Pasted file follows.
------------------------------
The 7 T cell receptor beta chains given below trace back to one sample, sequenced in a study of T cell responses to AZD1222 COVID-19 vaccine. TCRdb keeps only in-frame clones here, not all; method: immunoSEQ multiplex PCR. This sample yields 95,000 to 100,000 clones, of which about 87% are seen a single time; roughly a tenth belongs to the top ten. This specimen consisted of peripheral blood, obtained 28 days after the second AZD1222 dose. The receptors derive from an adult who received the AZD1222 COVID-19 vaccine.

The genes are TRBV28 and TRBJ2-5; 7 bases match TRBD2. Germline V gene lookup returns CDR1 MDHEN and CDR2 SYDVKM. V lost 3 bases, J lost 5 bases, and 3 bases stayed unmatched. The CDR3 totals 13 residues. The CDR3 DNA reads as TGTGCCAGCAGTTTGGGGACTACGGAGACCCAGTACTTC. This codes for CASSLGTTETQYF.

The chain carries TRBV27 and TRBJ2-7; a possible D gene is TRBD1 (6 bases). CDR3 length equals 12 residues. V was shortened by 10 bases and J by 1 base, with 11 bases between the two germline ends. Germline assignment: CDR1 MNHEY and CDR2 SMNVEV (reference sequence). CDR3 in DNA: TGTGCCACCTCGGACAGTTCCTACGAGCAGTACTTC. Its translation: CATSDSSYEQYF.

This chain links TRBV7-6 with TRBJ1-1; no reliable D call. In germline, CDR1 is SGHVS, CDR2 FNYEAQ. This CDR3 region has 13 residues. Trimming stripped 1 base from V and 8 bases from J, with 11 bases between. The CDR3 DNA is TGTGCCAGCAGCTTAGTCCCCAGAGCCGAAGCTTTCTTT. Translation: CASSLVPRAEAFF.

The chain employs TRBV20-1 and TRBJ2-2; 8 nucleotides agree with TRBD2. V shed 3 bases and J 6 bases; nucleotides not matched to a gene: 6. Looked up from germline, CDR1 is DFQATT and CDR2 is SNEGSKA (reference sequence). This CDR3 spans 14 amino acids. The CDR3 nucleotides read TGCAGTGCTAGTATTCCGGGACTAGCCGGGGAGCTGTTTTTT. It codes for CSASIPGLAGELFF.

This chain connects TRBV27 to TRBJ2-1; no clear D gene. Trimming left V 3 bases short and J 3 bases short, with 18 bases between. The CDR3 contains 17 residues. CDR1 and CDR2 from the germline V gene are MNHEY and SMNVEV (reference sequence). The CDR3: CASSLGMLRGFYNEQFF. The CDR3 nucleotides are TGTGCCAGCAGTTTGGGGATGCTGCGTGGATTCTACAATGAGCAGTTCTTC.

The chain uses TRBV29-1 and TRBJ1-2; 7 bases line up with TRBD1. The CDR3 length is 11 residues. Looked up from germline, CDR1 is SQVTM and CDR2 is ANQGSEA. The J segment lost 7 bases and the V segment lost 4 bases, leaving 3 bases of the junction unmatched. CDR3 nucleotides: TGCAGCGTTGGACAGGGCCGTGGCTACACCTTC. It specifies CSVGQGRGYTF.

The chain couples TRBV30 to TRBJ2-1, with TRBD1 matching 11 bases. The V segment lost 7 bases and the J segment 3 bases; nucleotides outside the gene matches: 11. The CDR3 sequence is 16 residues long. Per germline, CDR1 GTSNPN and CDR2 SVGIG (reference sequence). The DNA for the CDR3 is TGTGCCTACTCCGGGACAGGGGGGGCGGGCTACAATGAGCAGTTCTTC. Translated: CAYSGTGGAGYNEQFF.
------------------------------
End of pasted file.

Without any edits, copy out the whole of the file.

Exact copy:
The 7 T cell receptor beta chains given below trace back to one sample, sequenced in a study of T cell responses to AZD1222 COVID-19 vaccine. TCRdb keeps only in-frame clones here, not all; method: immunoSEQ multiplex PCR. This sample yields 95,000 to 100,000 clones, of which about 87% are seen a single time; roughly a tenth belongs to the top ten. This specimen consisted of peripheral blood, obtained 28 days after the second AZD1222 dose. The receptors derive from an adult who received the AZD1222 COVID-19 vaccine.

The genes are TRBV28 and TRBJ2-5; 7 bases match TRBD2. Germline V gene lookup returns CDR1 MDHEN and CDR2 SYDVKM. V lost 3 bases, J lost 5 bases, and 3 bases stayed unmatched. The CDR3 totals 13 residues. The CDR3 DNA reads as TGTGCCAGCAGTTTGGGGACTACGGAGACCCAGTACTTC. This codes for CASSLGTTETQYF.

The chain carries TRBV27 and TRBJ2-7; a possible D gene is TRBD1 (6 bases). CDR3 length equals 12 residues. V was shortened by 10 bases and J by 1 base, with 11 bases between the two germline ends. Germline assignment: CDR1 MNHEY and CDR2 SMNVEV (reference sequence). CDR3 in DNA: TGTGCCACCTCGGACAGTTCCTACGAGCAGTACTTC. Its translation: CATSDSSYEQYF.

This chain links TRBV7-6 with TRBJ1-1; no reliable D call. In germline, CDR1 is SGHVS, CDR2 FNYEAQ. This CDR3 region has 13 residues. Trimming stripped 1 base from V and 8 bases from J, with 11 bases between. The CDR3 DNA is TGTGCCAGCAGCTTAGTCCCCAGAGCCGAAGCTTTCTTT. Translation: CASSLVPRAEAFF.

The chain employs TRBV20-1 and TRBJ2-2; 8 nucleotides agree with TRBD2. V shed 3 bases and J 6 bases; nucleotides not matched to a gene: 6. Looked up from germline, CDR1 is DFQATT and CDR2 is SNEGSKA (reference sequence). This CDR3 spans 14 amino acids. The CDR3 nucleotides read TGCAGTGCTAGTATTCCGGGACTAGCCGGGGAGCTGTTTTTT. It codes for CSASIPGLAGELFF.

This chain connects TRBV27 to TRBJ2-1; no clear D gene. Trimming left V 3 bases short and J 3 bases short, with 18 bases between. The CDR3 contains 17 residues. CDR1 and CDR2 from the germline V gene are MNHEY and SMNVEV (reference sequence). The CDR3: CASSLGMLRGFYNEQFF. The CDR3 nucleotides are TGTGCCAGCAGTTTGGGGATGCTGCGTGGATTCTACAATGAGCAGTTCTTC.

The chain uses TRBV29-1 and TRBJ1-2; 7 bases line up with TRBD1. The CDR3 length is 11 residues. Looked up from germline, CDR1 is SQVTM and CDR2 is ANQGSEA. The J segment lost 7 bases and the V segment lost 4 bases, leaving 3 bases of the junction unmatched. CDR3 nucleotides: TGCAGCGTTGGACAGGGCCGTGGCTACACCTTC. It specifies CSVGQGRGYTF.

The chain couples TRBV30 to TRBJ2-1, with TRBD1 matching 11 bases. The V segment lost 7 bases and the J segment 3 bases; nucleotides outside the gene matches: 11. The CDR3 sequence is 16 residues long. Per germline, CDR1 GTSNPN and CDR2 SVGIG (reference sequence). The DNA for the CDR3 is TGTGCCTACTCCGGGACAGGGGGGGCGGGCTACAATGAGCAGTTCTTC. Translated: CAYSGTGGAGYNEQFF.